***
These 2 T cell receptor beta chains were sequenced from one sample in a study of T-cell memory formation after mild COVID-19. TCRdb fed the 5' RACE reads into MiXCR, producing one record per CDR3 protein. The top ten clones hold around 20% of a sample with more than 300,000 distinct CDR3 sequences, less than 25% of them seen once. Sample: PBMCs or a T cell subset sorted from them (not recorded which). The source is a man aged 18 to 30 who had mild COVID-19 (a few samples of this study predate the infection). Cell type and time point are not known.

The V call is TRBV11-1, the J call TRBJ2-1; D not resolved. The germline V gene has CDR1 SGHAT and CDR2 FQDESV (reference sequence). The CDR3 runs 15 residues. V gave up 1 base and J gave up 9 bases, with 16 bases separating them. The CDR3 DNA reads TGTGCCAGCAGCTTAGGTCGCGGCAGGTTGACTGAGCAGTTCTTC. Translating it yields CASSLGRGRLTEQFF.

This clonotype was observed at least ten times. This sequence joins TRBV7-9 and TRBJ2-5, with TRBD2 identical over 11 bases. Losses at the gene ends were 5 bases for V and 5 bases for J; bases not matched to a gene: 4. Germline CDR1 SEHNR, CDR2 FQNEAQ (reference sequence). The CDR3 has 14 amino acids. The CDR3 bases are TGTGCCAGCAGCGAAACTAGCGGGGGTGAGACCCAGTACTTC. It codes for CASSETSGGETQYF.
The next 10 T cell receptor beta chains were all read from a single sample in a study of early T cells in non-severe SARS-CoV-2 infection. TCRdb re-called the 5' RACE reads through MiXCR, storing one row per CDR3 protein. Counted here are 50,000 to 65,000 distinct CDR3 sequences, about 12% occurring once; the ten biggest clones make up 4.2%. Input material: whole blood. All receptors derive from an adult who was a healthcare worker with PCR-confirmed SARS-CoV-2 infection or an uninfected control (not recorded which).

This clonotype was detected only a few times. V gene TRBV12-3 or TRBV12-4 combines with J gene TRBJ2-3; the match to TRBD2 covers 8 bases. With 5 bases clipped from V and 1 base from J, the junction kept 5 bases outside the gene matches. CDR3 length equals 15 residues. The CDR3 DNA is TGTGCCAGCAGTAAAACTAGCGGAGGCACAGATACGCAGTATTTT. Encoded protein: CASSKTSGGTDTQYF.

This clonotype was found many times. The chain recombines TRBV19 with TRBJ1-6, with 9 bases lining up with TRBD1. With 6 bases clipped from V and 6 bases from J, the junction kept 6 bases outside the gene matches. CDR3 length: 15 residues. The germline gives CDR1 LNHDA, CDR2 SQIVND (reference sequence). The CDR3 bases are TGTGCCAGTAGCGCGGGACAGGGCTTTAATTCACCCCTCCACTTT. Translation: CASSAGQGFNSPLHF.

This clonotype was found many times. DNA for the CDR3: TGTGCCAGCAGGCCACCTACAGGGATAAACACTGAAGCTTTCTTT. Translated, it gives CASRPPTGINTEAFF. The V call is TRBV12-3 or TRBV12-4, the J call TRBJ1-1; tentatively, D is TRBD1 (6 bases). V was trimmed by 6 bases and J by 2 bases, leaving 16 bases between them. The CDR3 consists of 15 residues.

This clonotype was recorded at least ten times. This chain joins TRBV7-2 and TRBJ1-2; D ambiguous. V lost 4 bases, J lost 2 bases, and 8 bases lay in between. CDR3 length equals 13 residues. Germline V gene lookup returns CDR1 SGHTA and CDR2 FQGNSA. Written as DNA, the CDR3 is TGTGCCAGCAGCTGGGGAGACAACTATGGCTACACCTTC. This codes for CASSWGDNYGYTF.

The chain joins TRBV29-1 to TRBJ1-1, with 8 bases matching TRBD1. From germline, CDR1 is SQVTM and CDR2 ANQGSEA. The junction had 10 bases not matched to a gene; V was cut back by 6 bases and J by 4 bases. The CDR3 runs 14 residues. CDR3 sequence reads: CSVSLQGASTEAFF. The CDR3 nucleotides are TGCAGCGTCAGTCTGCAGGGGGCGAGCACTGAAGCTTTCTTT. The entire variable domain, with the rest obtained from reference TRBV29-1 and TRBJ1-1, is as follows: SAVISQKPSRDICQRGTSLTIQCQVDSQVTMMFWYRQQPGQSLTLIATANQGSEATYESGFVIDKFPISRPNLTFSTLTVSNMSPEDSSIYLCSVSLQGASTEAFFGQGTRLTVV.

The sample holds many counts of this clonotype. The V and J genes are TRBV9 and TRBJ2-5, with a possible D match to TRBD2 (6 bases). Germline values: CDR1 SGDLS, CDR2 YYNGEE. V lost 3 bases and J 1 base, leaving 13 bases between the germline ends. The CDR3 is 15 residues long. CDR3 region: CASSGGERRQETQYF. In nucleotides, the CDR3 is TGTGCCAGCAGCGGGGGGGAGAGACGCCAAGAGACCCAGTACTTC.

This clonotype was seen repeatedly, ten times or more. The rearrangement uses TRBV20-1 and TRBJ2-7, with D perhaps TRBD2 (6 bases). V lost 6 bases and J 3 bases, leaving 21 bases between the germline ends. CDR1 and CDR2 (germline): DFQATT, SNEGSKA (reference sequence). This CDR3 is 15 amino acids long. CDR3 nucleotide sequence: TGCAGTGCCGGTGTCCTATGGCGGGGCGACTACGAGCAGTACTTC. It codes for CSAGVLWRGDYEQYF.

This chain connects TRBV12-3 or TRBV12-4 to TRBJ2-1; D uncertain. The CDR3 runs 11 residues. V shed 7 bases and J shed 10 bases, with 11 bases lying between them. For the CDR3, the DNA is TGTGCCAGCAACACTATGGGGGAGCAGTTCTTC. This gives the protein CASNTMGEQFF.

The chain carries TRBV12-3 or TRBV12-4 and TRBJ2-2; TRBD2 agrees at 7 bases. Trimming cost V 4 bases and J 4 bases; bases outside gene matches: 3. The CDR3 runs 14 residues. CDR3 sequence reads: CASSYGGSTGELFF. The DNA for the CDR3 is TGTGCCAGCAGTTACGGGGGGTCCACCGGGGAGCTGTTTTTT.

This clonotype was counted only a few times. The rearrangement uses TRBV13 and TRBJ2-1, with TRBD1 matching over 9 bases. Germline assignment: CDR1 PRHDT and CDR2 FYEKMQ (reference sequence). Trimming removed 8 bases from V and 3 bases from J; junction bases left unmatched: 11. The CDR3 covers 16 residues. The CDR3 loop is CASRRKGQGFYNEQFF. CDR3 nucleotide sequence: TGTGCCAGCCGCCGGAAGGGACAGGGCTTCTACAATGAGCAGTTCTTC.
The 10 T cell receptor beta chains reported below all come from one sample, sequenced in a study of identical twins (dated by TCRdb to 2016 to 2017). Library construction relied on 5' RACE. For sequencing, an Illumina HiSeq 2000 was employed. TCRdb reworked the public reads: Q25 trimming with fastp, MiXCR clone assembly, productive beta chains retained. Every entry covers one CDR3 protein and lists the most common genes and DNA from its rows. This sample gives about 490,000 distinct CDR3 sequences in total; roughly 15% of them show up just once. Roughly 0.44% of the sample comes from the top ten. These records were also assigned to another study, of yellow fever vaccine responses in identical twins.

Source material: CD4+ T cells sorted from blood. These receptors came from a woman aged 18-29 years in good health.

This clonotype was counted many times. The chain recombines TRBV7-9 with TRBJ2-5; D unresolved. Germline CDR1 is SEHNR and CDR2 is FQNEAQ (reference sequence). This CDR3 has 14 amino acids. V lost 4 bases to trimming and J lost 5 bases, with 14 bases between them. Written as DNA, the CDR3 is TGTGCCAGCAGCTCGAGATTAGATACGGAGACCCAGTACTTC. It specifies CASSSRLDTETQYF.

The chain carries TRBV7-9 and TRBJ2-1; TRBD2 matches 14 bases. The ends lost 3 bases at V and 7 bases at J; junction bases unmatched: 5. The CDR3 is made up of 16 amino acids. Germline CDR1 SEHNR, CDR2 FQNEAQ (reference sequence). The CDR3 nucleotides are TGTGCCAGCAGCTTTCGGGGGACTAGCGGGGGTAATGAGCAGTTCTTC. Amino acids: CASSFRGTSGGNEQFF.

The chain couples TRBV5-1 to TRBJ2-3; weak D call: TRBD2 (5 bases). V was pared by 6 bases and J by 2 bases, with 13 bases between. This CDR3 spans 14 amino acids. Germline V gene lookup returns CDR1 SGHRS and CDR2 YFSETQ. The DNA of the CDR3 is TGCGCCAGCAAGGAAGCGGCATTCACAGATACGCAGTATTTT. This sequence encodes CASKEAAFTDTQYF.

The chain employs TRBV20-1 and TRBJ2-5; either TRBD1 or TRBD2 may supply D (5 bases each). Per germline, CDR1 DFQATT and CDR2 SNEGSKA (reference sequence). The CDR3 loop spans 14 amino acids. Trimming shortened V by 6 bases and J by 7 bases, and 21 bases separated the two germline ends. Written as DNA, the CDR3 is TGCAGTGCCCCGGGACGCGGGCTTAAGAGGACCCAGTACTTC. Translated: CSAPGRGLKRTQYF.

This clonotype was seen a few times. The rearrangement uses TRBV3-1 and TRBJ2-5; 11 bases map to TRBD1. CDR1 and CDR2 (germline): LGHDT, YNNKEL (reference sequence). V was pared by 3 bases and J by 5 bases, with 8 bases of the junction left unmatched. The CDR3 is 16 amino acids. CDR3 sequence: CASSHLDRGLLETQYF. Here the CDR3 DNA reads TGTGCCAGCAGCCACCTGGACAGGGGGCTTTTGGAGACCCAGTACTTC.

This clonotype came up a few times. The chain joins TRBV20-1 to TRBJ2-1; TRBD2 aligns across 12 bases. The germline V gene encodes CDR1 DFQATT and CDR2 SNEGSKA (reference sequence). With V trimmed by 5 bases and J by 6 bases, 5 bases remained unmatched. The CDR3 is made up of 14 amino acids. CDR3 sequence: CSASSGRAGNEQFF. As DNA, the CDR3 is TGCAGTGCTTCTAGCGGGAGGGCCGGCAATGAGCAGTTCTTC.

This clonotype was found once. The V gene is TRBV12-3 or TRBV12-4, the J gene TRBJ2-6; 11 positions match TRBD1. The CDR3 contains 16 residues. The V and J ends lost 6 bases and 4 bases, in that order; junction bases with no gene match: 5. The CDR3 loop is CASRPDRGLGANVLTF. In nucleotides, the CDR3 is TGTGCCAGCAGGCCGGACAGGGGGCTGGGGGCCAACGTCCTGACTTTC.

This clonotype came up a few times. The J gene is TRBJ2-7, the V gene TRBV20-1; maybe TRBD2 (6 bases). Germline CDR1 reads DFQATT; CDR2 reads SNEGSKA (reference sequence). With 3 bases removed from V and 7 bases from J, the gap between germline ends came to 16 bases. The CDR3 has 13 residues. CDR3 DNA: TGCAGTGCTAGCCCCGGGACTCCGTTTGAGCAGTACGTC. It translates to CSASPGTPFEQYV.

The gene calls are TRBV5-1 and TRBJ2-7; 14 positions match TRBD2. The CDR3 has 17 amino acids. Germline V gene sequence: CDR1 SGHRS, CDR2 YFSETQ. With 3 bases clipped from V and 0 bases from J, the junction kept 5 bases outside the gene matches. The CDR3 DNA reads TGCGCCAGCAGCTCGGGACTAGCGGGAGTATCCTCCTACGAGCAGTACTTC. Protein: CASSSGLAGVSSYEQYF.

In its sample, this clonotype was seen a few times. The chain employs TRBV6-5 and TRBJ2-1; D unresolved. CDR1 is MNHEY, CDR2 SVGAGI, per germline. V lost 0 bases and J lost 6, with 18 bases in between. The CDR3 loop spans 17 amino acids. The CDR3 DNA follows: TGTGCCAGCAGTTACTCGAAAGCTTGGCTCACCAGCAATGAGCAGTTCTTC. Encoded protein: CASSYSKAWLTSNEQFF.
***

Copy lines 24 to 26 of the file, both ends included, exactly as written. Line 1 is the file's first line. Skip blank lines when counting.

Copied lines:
This clonotype came up a few times. The J gene is TRBJ2-7, the V gene TRBV20-1; maybe TRBD2 (6 bases). Germline CDR1 reads DFQATT; CDR2 reads SNEGSKA (reference sequence). With 3 bases removed from V and 7 bases from J, the gap between germline ends came to 16 bases. The CDR3 has 13 residues. CDR3 DNA: TGCAGTGCTAGCCCCGGGACTCCGTTTGAGCAGTACGTC. It translates to CSASPGTPFEQYV.

The gene calls are TRBV5-1 and TRBJ2-7; 14 positions match TRBD2. The CDR3 has 17 amino acids. Germline V gene sequence: CDR1 SGHRS, CDR2 YFSETQ. With 3 bases clipped from V and 0 bases from J, the junction kept 5 bases outside the gene matches. The CDR3 DNA reads TGCGCCAGCAGCTCGGGACTAGCGGGAGTATCCTCCTACGAGCAGTACTTC. Protein: CASSSGLAGVSSYEQYF.

In its sample, this clonotype was seen a few times. The chain employs TRBV6-5 and TRBJ2-1; D unresolved. CDR1 is MNHEY, CDR2 SVGAGI, per germline. V lost 0 bases and J lost 6, with 18 bases in between. The CDR3 loop spans 17 amino acids. The CDR3 DNA follows: TGTGCCAGCAGTTACTCGAAAGCTTGGCTCACCAGCAATGAGCAGTTCTTC. Encoded protein: CASSYSKAWLTSNEQFF.